The Sustainable Development Report, which includes the updated SDG Index and Dashboards, were released on 14 June.
The 2021 report shows the first-ever reversal in progress since the SDGs were adopted in 2015, driven “to a large extent by increased poverty rates and unemployment” related to the COVID-19 pandemic.
The authors stress that each country’s strategy to achieve the SDGs must avoid generating negative impacts on other countries; high-income countries and OECD countries tend to generate the largest negative spillovers.
The Sustainable Development Solutions Network released its annual Sustainable Development Report, which includes the 2021 SDG Index and Dashboards. The yearly resources provide data to track and rank the performance of all UN Member States on the 17 SDGs. The 2021 report also includes the International Spillover Index, which was developed by the report’s authors.
The first-ever global decline in SDG progress has been driven by increased poverty rates and unemployment related to COVID-19.
SDSN works to mobilize expertise for problem solving for sustainable development. The report was written by Jeffrey Sachs, SDSN President, as well as Christian Kroll, Guillaume Lafortune, Grayson Fuller, and Finn Woelm.
The 2021 report shows the first-ever reversal in progress since the SDGs were adopted in 2015. This reversal is revealed by a decrease in the global average country score on the SDG Index. The authors explain the decline as driven “to a large extent by increased poverty rates and unemployment” related to the COVID-19 pandemic.
The report also links SDG progress to fiscal space, noting that developing countries have limited capacity to access market financing, which inhibits emergency response and investment-led recovery plans. “While the governments of high-income countries have borrowed heavily in response to the pandemic, [low-income developing countries] have been unable to do so because of their lower market creditworthiness.” As a short-term result, “rich countries are likely to recover from the pandemic more quickly than poor countries.” The report makes recommendations for increasing fiscal space for developing countries.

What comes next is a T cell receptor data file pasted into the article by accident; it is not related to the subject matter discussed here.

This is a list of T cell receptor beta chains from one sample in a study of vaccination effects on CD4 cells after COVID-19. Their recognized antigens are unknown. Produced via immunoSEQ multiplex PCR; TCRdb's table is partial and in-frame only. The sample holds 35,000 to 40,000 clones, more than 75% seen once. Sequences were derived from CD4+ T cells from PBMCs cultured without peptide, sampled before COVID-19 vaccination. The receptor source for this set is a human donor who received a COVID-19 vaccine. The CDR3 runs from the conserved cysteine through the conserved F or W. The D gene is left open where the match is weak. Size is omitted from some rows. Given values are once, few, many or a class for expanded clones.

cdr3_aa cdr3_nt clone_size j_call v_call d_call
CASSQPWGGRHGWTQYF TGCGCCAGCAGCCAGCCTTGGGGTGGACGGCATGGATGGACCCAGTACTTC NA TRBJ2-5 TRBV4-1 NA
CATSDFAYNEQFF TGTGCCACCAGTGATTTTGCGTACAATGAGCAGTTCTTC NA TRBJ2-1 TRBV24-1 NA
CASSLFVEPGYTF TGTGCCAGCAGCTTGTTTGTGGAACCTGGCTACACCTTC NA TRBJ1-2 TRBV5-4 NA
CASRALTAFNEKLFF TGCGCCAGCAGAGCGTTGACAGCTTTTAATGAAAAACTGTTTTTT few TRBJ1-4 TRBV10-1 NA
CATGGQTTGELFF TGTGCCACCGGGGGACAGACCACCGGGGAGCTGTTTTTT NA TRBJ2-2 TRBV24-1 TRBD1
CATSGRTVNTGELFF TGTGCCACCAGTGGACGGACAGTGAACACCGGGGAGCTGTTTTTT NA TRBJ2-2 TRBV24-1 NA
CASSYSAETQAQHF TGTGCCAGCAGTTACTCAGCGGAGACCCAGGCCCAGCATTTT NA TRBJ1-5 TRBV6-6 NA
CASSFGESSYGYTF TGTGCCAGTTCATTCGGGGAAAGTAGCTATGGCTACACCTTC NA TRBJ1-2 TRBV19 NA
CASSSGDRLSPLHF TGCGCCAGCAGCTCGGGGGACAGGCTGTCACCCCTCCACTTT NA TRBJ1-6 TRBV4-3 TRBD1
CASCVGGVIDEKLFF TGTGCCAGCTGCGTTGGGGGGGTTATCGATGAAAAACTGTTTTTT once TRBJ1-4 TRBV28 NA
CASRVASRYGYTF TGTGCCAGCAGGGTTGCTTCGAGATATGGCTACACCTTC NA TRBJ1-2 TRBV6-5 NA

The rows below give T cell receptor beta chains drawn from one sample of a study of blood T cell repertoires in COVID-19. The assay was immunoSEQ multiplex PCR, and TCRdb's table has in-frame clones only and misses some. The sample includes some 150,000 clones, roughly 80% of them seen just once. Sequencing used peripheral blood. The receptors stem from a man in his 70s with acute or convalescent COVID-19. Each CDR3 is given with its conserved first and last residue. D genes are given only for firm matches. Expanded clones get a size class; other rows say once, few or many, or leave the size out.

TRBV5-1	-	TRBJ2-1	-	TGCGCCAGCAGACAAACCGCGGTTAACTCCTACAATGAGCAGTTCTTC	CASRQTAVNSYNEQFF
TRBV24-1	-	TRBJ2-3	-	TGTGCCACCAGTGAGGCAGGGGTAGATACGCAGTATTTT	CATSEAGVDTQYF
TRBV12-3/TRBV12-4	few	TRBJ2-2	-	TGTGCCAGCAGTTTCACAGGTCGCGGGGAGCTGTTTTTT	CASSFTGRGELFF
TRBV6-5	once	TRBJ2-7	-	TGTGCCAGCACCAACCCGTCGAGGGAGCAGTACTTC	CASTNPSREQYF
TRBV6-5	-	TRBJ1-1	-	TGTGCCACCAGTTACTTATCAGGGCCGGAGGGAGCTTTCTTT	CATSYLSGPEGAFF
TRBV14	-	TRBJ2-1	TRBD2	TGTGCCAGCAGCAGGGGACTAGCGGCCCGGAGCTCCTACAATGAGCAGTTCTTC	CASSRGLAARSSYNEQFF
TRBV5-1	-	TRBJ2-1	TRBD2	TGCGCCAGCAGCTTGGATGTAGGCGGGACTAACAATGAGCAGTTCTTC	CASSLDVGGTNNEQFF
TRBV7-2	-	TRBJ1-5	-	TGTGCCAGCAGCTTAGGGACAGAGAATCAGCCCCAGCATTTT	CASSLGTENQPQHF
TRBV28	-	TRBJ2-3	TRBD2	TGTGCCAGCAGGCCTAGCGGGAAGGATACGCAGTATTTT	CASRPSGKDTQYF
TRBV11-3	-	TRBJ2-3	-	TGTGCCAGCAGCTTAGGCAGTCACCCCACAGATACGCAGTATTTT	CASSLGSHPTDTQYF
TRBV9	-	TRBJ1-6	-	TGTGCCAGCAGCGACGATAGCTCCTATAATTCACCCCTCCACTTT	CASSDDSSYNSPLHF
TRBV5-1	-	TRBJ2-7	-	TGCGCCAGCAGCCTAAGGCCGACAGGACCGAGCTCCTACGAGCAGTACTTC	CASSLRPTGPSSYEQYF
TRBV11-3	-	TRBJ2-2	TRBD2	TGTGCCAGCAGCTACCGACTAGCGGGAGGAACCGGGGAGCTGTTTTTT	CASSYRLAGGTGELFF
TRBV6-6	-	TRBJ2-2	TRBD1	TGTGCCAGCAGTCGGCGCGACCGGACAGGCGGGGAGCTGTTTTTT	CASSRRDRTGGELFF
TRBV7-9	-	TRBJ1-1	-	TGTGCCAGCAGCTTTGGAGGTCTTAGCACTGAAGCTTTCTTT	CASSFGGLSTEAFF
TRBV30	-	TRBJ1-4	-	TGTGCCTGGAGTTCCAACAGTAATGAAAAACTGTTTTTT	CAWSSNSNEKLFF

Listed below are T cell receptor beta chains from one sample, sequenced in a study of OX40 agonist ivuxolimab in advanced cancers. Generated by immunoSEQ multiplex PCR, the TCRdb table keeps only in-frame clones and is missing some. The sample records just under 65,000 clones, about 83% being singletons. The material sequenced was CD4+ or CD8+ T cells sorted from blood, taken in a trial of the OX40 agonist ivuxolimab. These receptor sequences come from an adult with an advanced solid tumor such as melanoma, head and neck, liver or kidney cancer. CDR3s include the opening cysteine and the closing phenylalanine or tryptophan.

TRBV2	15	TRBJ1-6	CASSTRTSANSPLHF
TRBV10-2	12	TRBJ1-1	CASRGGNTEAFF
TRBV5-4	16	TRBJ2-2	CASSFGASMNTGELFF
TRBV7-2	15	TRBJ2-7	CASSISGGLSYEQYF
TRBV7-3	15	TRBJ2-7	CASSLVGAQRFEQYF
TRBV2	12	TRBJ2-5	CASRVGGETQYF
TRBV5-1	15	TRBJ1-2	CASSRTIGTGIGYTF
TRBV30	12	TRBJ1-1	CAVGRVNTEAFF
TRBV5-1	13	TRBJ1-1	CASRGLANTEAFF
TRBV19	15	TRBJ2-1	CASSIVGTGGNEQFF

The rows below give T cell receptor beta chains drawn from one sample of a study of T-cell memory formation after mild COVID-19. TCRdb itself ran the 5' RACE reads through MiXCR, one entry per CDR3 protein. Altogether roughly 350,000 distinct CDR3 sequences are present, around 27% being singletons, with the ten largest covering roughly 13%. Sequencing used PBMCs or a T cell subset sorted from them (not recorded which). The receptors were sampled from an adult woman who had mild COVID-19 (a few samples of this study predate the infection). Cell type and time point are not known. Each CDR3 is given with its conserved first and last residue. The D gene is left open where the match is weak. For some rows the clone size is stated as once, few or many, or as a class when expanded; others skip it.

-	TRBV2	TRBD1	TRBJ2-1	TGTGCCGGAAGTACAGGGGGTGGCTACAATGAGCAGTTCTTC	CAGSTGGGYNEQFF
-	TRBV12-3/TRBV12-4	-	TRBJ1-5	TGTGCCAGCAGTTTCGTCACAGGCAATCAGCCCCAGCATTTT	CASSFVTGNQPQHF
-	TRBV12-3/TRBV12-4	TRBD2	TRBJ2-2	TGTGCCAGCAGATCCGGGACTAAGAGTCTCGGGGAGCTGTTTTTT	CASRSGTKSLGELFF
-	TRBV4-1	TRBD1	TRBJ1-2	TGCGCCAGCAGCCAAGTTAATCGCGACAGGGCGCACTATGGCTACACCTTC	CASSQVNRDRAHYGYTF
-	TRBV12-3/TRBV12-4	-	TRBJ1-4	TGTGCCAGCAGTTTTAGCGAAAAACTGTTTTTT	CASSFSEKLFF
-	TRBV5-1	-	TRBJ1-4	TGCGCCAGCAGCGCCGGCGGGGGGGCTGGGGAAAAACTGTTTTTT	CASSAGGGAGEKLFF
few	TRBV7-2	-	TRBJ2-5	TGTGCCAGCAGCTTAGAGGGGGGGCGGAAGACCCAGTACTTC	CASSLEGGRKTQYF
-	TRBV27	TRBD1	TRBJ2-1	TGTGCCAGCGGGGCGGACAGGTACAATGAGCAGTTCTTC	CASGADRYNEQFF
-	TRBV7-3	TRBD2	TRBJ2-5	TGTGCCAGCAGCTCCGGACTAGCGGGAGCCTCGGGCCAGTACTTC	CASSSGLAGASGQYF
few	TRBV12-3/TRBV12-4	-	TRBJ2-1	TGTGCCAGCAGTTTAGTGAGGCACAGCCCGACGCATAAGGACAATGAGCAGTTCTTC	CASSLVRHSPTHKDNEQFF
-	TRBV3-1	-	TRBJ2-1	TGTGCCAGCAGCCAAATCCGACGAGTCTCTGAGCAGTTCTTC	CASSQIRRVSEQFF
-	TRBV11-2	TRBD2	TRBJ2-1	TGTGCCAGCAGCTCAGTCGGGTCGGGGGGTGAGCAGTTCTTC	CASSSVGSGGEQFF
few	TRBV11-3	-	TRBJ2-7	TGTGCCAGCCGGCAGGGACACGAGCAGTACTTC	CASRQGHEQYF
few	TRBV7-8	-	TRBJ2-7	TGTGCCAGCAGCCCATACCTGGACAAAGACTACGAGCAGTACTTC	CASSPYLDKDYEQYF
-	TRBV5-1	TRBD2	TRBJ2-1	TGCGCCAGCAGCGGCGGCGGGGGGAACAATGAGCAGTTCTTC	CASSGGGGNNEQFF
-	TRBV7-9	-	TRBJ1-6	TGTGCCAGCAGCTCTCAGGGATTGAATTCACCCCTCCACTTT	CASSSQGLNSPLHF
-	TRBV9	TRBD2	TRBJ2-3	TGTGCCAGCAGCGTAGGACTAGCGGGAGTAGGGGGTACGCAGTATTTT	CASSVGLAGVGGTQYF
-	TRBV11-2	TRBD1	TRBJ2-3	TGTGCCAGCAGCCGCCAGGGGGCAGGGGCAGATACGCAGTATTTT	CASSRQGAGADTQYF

Sachs explains that the COVID-19 pandemic has created “not only a global health emergency but also a sustainable development crisis.” The way to restore SDG progress is to significantly increase fiscal space in developing countries, utilizing both global tax reform and expanded financing from multilateral development banks (MDBs).
On spillover effects, the authors stress that each country’s strategy to achieve the SDGs must avoid generating negative impacts on other countries. According to the index, high-income countries and OECD countries tend to generate the largest negative spillovers. These can occur through unsustainable supply chains, base erosion, and profit shifting.
Among the country-specific findings released on 14 June 2021:
- Finland, Sweden and Denmark are ranked first, second and third, but even they are not on track to achieve all for the SDGs by 2030, given major challenges on several SDGs;
- The most progress is found in Bangladesh, Afghanistan, and Côte d’Ivoire; the authors add that some of the countries that progressed most also started from lower baselines;
- On a regional level, the region with the most progress has been East and South Asia; and
- Countries with the sharpest declines in SDG scores since 2015 include Brazil, Venezuela, and Tuvalu.
The Sustainable Development Report is one of several SDG assessments released each year in the lead-up to the UN High-level Political Forum on Sustainable Development (HLPF) meeting. The UN Secretary-General’s 2021 SDG Progress Report, which was released in May, includes several paragraphs on the status of each SDG, based on available data on the global indicators as of April 2021. The report highlights that for the poorest countries, SDG progress is being pushed back a full ten years because of the pandemic (SDG 10, reduced inequalities), and foreign direct investment is expected to drop by 40% (SDG 17, partnership for the Goals), adding to a shrinking ability for countries to make critical investments in recovery, climate change, and the SDGs. [SDSN press release] [Publication: Sustainable Development Report 2021: The Decade of Action for the Sustainable Development Goals] [SDG Index website]